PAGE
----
Trending Topics

If you mess up, dress up and fess up

Confronting bad news head-on is the best way to maintain public trust

press conference

Put on your Sunday best, stand up publicly and own the mistake. If an employee failed to meet the standards your department has set, say so. If there is a plan to evaluate how the mistake occurred and you’re working on process improvements to prevent a recurrence, make that known.

Getty Images

In a perfect agency, no one would ever make a mistake. Every employee would obey all the laws, and the perfect decision would be made every time. This utopian department does not exist, and never will as long as there is a human factor in police work. Even RoboCop made mistakes. One key to being a great agency despite the human factor is how you handle mistakes when they occur.

Crisis communications start well before the mistakes do. Engage the community on a regular basis, and that means daily. Chief Kara Riley of the Oro Valley Police Department in Arizona often refers to the “emotional bank account.” This is the reservoir of goodwill police departments hold with the public. There need to be regular deposits into this account with the citizens we serve so that when a mistake is made, we have a solid balance from which we can make a small withdrawal. Just like our own bank accounts, if there is not enough in the account to cover the amount needed, we go into the negative.

We cannot do our job without the support of our communities. They can help us acquire needed funding, obtain equipment and, most important, have support when needed. If we damage the trust we have with them, we lose the support we need. Gaining the trust and support of the community is at times challenging, but regaining lost trust is nearly impossible.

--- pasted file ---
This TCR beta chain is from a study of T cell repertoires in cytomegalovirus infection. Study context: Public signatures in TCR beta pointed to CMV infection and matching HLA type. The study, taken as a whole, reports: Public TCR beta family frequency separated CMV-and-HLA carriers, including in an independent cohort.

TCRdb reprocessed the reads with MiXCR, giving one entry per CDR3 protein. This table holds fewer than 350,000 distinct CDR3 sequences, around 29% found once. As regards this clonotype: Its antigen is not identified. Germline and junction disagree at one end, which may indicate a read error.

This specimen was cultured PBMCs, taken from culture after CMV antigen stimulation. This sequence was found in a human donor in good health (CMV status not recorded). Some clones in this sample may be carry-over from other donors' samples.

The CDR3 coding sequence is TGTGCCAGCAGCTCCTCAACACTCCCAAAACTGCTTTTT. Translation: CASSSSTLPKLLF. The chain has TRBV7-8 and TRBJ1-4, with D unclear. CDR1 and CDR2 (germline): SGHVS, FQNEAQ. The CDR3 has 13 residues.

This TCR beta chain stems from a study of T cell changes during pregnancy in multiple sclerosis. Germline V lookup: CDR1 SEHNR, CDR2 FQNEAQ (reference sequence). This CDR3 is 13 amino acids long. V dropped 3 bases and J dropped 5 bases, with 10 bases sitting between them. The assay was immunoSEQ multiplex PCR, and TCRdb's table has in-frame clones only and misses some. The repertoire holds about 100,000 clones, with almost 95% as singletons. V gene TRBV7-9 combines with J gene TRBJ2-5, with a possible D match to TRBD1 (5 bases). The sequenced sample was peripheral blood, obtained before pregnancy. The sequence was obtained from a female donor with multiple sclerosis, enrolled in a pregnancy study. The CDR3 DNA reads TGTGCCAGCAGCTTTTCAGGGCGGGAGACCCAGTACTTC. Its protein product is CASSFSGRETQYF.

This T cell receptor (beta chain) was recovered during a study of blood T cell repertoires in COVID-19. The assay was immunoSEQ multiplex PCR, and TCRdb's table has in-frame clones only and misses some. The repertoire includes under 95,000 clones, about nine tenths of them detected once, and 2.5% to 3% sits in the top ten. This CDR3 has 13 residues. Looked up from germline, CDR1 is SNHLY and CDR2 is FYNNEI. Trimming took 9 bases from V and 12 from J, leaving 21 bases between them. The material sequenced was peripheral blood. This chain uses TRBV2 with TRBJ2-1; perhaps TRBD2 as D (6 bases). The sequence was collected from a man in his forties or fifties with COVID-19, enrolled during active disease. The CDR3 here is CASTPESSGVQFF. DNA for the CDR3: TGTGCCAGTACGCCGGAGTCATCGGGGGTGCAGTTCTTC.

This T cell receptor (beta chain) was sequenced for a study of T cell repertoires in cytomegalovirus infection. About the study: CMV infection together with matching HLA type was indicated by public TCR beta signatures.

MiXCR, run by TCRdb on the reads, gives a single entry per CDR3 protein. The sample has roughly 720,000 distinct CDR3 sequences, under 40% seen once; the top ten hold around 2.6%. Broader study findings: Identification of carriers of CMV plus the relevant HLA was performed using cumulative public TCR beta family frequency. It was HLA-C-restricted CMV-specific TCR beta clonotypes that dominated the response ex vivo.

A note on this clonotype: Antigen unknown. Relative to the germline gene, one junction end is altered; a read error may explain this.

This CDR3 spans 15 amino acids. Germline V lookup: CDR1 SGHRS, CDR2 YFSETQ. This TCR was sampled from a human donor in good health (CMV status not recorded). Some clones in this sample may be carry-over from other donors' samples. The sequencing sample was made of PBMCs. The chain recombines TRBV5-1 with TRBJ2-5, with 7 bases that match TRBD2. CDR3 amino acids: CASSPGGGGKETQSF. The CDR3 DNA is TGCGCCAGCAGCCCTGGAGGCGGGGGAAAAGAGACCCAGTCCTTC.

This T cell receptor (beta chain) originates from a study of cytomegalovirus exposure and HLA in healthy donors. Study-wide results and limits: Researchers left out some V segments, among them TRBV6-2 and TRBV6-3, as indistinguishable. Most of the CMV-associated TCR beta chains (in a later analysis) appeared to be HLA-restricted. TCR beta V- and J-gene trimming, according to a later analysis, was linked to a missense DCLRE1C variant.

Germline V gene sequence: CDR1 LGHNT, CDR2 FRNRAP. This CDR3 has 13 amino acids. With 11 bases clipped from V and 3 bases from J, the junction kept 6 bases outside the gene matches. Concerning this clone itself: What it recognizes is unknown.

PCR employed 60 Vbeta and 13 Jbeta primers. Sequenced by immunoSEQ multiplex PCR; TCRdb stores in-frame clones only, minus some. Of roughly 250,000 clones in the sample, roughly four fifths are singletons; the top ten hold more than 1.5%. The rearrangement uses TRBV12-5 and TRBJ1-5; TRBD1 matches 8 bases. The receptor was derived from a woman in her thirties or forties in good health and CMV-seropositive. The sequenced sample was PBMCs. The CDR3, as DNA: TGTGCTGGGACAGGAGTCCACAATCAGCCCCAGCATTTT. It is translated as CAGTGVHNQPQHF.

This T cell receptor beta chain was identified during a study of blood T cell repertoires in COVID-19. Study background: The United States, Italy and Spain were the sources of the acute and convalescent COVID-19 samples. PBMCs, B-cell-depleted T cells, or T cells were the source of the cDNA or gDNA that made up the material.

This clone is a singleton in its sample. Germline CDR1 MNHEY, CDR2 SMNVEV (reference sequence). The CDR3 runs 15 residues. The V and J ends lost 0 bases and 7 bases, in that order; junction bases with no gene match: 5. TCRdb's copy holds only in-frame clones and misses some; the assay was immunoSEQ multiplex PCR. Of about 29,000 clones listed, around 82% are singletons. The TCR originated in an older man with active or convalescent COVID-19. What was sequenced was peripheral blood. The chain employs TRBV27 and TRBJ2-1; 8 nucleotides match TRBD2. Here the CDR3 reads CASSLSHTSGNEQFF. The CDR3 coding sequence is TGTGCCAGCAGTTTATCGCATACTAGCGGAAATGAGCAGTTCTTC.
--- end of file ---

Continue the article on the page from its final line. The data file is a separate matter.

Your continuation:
Get in front of bad news

Let’s take an example that has played out in at least three departments I know of, one of which was my previous department. You are advised by a partner agency that they are conducting a “net nanny” operation targeting online predators. These operations locate, identify and arrest persons who target children for sex crimes. One of the arrests they’ve made during their operation is an employee of your agency. This employee has been entrusted with authority and sworn to protect others, not harm the most vulnerable of our community. This trust has not only been broken but shattered.

What course of action should you take? Do you have a plan to deal with a situation like this? Time is critical. With my agency, the standard is to release the names of those arrested in a press release at the conclusion of the operation. Our neighboring department reached out to us as a courtesy but was not going to suppress the information, and rightfully so.